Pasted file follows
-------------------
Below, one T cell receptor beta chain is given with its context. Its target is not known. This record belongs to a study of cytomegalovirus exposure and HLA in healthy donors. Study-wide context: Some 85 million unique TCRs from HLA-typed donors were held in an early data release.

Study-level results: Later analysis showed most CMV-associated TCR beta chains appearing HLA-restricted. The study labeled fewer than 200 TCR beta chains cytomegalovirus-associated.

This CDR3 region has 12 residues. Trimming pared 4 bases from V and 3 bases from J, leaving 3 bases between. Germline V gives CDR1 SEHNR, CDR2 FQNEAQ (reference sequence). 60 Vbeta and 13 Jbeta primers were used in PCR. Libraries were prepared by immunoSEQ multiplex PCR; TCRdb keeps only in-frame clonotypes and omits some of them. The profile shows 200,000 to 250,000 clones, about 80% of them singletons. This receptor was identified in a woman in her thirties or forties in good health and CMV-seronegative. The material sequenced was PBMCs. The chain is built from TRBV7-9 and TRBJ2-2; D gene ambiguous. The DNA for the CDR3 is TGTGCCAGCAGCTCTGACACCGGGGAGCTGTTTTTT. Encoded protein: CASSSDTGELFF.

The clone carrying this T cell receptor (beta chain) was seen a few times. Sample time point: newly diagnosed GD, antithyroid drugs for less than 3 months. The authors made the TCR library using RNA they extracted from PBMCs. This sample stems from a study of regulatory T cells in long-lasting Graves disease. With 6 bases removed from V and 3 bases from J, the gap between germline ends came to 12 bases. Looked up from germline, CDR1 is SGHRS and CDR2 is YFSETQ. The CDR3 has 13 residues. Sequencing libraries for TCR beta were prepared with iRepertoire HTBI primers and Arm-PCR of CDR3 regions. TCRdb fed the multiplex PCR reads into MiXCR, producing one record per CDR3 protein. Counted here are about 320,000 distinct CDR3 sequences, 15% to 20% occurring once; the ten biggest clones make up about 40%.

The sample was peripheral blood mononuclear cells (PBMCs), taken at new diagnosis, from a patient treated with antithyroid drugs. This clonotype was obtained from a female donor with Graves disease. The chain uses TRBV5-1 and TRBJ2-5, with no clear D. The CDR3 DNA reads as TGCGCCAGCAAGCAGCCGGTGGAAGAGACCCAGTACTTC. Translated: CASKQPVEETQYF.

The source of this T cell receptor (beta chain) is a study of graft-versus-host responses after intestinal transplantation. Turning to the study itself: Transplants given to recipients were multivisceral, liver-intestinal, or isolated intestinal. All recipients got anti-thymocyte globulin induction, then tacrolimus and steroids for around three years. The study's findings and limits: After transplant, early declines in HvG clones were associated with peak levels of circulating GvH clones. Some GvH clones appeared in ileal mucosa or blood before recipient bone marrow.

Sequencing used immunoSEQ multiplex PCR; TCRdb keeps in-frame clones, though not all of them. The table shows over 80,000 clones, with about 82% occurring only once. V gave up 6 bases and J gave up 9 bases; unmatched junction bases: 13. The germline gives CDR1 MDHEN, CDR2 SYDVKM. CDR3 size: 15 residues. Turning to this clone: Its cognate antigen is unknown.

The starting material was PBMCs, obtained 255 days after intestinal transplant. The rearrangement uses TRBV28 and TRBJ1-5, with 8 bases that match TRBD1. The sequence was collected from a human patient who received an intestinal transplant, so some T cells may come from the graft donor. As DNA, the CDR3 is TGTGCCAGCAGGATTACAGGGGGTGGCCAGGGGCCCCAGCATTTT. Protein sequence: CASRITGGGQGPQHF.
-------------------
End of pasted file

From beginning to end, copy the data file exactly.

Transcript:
Below, one T cell receptor beta chain is given with its context. Its target is not known. This record belongs to a study of cytomegalovirus exposure and HLA in healthy donors. Study-wide context: Some 85 million unique TCRs from HLA-typed donors were held in an early data release.

Study-level results: Later analysis showed most CMV-associated TCR beta chains appearing HLA-restricted. The study labeled fewer than 200 TCR beta chains cytomegalovirus-associated.

This CDR3 region has 12 residues. Trimming pared 4 bases from V and 3 bases from J, leaving 3 bases between. Germline V gives CDR1 SEHNR, CDR2 FQNEAQ (reference sequence). 60 Vbeta and 13 Jbeta primers were used in PCR. Libraries were prepared by immunoSEQ multiplex PCR; TCRdb keeps only in-frame clonotypes and omits some of them. The profile shows 200,000 to 250,000 clones, about 80% of them singletons. This receptor was identified in a woman in her thirties or forties in good health and CMV-seronegative. The material sequenced was PBMCs. The chain is built from TRBV7-9 and TRBJ2-2; D gene ambiguous. The DNA for the CDR3 is TGTGCCAGCAGCTCTGACACCGGGGAGCTGTTTTTT. Encoded protein: CASSSDTGELFF.

The clone carrying this T cell receptor (beta chain) was seen a few times. Sample time point: newly diagnosed GD, antithyroid drugs for less than 3 months. The authors made the TCR library using RNA they extracted from PBMCs. This sample stems from a study of regulatory T cells in long-lasting Graves disease. With 6 bases removed from V and 3 bases from J, the gap between germline ends came to 12 bases. Looked up from germline, CDR1 is SGHRS and CDR2 is YFSETQ. The CDR3 has 13 residues. Sequencing libraries for TCR beta were prepared with iRepertoire HTBI primers and Arm-PCR of CDR3 regions. TCRdb fed the multiplex PCR reads into MiXCR, producing one record per CDR3 protein. Counted here are about 320,000 distinct CDR3 sequences, 15% to 20% occurring once; the ten biggest clones make up about 40%.

The sample was peripheral blood mononuclear cells (PBMCs), taken at new diagnosis, from a patient treated with antithyroid drugs. This clonotype was obtained from a female donor with Graves disease. The chain uses TRBV5-1 and TRBJ2-5, with no clear D. The CDR3 DNA reads as TGCGCCAGCAAGCAGCCGGTGGAAGAGACCCAGTACTTC. Translated: CASKQPVEETQYF.

The source of this T cell receptor (beta chain) is a study of graft-versus-host responses after intestinal transplantation. Turning to the study itself: Transplants given to recipients were multivisceral, liver-intestinal, or isolated intestinal. All recipients got anti-thymocyte globulin induction, then tacrolimus and steroids for around three years. The study's findings and limits: After transplant, early declines in HvG clones were associated with peak levels of circulating GvH clones. Some GvH clones appeared in ileal mucosa or blood before recipient bone marrow.

Sequencing used immunoSEQ multiplex PCR; TCRdb keeps in-frame clones, though not all of them. The table shows over 80,000 clones, with about 82% occurring only once. V gave up 6 bases and J gave up 9 bases; unmatched junction bases: 13. The germline gives CDR1 MDHEN, CDR2 SYDVKM. CDR3 size: 15 residues. Turning to this clone: Its cognate antigen is unknown.

The starting material was PBMCs, obtained 255 days after intestinal transplant. The rearrangement uses TRBV28 and TRBJ1-5, with 8 bases that match TRBD1. The sequence was collected from a human patient who received an intestinal transplant, so some T cells may come from the graft donor. As DNA, the CDR3 is TGTGCCAGCAGGATTACAGGGGGTGGCCAGGGGCCCCAGCATTTT. Protein sequence: CASRITGGGQGPQHF.